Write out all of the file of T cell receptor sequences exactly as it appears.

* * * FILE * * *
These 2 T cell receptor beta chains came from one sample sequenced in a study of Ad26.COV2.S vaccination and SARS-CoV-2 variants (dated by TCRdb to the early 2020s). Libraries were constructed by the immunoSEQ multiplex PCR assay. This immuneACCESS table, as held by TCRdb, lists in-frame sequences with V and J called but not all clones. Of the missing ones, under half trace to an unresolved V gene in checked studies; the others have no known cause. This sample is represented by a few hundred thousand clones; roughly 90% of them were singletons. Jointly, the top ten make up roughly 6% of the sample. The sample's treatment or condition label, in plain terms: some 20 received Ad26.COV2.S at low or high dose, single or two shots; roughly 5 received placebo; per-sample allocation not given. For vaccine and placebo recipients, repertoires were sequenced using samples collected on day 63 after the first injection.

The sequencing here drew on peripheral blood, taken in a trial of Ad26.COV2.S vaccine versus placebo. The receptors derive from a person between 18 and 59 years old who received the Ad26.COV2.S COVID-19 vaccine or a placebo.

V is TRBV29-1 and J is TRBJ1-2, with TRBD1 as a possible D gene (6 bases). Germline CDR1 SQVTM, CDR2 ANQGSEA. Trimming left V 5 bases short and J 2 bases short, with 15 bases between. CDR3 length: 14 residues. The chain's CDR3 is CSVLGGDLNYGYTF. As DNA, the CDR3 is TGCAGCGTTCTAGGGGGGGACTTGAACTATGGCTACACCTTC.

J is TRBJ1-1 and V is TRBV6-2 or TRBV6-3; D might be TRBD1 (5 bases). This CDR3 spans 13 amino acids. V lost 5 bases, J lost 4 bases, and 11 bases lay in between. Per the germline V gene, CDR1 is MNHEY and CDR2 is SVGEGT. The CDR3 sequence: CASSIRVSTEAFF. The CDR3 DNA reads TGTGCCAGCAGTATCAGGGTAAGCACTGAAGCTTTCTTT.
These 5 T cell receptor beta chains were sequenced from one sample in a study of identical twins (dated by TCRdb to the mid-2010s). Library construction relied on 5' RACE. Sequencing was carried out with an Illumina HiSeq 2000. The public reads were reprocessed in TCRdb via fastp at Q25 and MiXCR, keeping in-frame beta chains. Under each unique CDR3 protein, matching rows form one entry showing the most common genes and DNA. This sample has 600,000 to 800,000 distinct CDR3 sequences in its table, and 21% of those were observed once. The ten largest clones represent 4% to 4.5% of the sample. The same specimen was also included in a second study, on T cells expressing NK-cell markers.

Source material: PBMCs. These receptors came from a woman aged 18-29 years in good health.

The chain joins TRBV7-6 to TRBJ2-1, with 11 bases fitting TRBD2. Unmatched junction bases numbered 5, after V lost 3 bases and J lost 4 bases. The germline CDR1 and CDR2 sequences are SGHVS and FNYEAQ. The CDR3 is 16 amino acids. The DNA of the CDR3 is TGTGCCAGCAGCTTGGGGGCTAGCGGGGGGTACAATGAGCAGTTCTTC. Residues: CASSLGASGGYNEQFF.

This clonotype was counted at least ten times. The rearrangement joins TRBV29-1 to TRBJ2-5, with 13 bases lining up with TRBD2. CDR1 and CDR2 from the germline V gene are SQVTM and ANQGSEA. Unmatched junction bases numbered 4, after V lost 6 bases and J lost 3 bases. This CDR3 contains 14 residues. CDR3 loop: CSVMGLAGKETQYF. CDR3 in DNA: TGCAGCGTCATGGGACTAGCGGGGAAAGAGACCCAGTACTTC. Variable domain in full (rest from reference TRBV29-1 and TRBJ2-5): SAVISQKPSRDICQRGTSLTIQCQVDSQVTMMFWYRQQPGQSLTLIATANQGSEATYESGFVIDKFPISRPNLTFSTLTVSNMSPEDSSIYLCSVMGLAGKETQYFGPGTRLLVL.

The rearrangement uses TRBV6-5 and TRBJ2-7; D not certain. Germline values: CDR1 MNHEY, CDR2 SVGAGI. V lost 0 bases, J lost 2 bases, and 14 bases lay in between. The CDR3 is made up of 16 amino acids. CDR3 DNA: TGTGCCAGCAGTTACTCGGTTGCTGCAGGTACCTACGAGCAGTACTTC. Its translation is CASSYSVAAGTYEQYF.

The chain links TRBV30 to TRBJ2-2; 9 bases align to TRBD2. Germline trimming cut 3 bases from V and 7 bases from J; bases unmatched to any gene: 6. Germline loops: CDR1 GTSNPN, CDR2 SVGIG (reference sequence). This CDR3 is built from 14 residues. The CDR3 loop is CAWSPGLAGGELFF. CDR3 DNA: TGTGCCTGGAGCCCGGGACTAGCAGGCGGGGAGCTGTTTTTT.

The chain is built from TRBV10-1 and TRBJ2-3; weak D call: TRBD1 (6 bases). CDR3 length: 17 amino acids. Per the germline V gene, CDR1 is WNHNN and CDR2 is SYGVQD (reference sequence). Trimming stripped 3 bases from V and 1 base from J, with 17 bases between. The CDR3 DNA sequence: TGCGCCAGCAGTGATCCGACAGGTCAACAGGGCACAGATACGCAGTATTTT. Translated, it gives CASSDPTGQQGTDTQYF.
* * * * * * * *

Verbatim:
These 2 T cell receptor beta chains came from one sample sequenced in a study of Ad26.COV2.S vaccination and SARS-CoV-2 variants (dated by TCRdb to the early 2020s). Libraries were constructed by the immunoSEQ multiplex PCR assay. This immuneACCESS table, as held by TCRdb, lists in-frame sequences with V and J called but not all clones. Of the missing ones, under half trace to an unresolved V gene in checked studies; the others have no known cause. This sample is represented by a few hundred thousand clones; roughly 90% of them were singletons. Jointly, the top ten make up roughly 6% of the sample. The sample's treatment or condition label, in plain terms: some 20 received Ad26.COV2.S at low or high dose, single or two shots; roughly 5 received placebo; per-sample allocation not given. For vaccine and placebo recipients, repertoires were sequenced using samples collected on day 63 after the first injection.

The sequencing here drew on peripheral blood, taken in a trial of Ad26.COV2.S vaccine versus placebo. The receptors derive from a person between 18 and 59 years old who received the Ad26.COV2.S COVID-19 vaccine or a placebo.

V is TRBV29-1 and J is TRBJ1-2, with TRBD1 as a possible D gene (6 bases). Germline CDR1 SQVTM, CDR2 ANQGSEA. Trimming left V 5 bases short and J 2 bases short, with 15 bases between. CDR3 length: 14 residues. The chain's CDR3 is CSVLGGDLNYGYTF. As DNA, the CDR3 is TGCAGCGTTCTAGGGGGGGACTTGAACTATGGCTACACCTTC.

J is TRBJ1-1 and V is TRBV6-2 or TRBV6-3; D might be TRBD1 (5 bases). This CDR3 spans 13 amino acids. V lost 5 bases, J lost 4 bases, and 11 bases lay in between. Per the germline V gene, CDR1 is MNHEY and CDR2 is SVGEGT. The CDR3 sequence: CASSIRVSTEAFF. The CDR3 DNA reads TGTGCCAGCAGTATCAGGGTAAGCACTGAAGCTTTCTTT.
These 5 T cell receptor beta chains were sequenced from one sample in a study of identical twins (dated by TCRdb to the mid-2010s). Library construction relied on 5' RACE. Sequencing was carried out with an Illumina HiSeq 2000. The public reads were reprocessed in TCRdb via fastp at Q25 and MiXCR, keeping in-frame beta chains. Under each unique CDR3 protein, matching rows form one entry showing the most common genes and DNA. This sample has 600,000 to 800,000 distinct CDR3 sequences in its table, and 21% of those were observed once. The ten largest clones represent 4% to 4.5% of the sample. The same specimen was also included in a second study, on T cells expressing NK-cell markers.

Source material: PBMCs. These receptors came from a woman aged 18-29 years in good health.

The chain joins TRBV7-6 to TRBJ2-1, with 11 bases fitting TRBD2. Unmatched junction bases numbered 5, after V lost 3 bases and J lost 4 bases. The germline CDR1 and CDR2 sequences are SGHVS and FNYEAQ. The CDR3 is 16 amino acids. The DNA of the CDR3 is TGTGCCAGCAGCTTGGGGGCTAGCGGGGGGTACAATGAGCAGTTCTTC. Residues: CASSLGASGGYNEQFF.

This clonotype was counted at least ten times. The rearrangement joins TRBV29-1 to TRBJ2-5, with 13 bases lining up with TRBD2. CDR1 and CDR2 from the germline V gene are SQVTM and ANQGSEA. Unmatched junction bases numbered 4, after V lost 6 bases and J lost 3 bases. This CDR3 contains 14 residues. CDR3 loop: CSVMGLAGKETQYF. CDR3 in DNA: TGCAGCGTCATGGGACTAGCGGGGAAAGAGACCCAGTACTTC. Variable domain in full (rest from reference TRBV29-1 and TRBJ2-5): SAVISQKPSRDICQRGTSLTIQCQVDSQVTMMFWYRQQPGQSLTLIATANQGSEATYESGFVIDKFPISRPNLTFSTLTVSNMSPEDSSIYLCSVMGLAGKETQYFGPGTRLLVL.

The rearrangement uses TRBV6-5 and TRBJ2-7; D not certain. Germline values: CDR1 MNHEY, CDR2 SVGAGI. V lost 0 bases, J lost 2 bases, and 14 bases lay in between. The CDR3 is made up of 16 amino acids. CDR3 DNA: TGTGCCAGCAGTTACTCGGTTGCTGCAGGTACCTACGAGCAGTACTTC. Its translation is CASSYSVAAGTYEQYF.

The chain links TRBV30 to TRBJ2-2; 9 bases align to TRBD2. Germline trimming cut 3 bases from V and 7 bases from J; bases unmatched to any gene: 6. Germline loops: CDR1 GTSNPN, CDR2 SVGIG (reference sequence). This CDR3 is built from 14 residues. The CDR3 loop is CAWSPGLAGGELFF. CDR3 DNA: TGTGCCTGGAGCCCGGGACTAGCAGGCGGGGAGCTGTTTTTT.

The chain is built from TRBV10-1 and TRBJ2-3; weak D call: TRBD1 (6 bases). CDR3 length: 17 amino acids. Per the germline V gene, CDR1 is WNHNN and CDR2 is SYGVQD (reference sequence). Trimming stripped 3 bases from V and 1 base from J, with 17 bases between. The CDR3 DNA sequence: TGCGCCAGCAGTGATCCGACAGGTCAACAGGGCACAGATACGCAGTATTTT. Translated, it gives CASSDPTGQQGTDTQYF.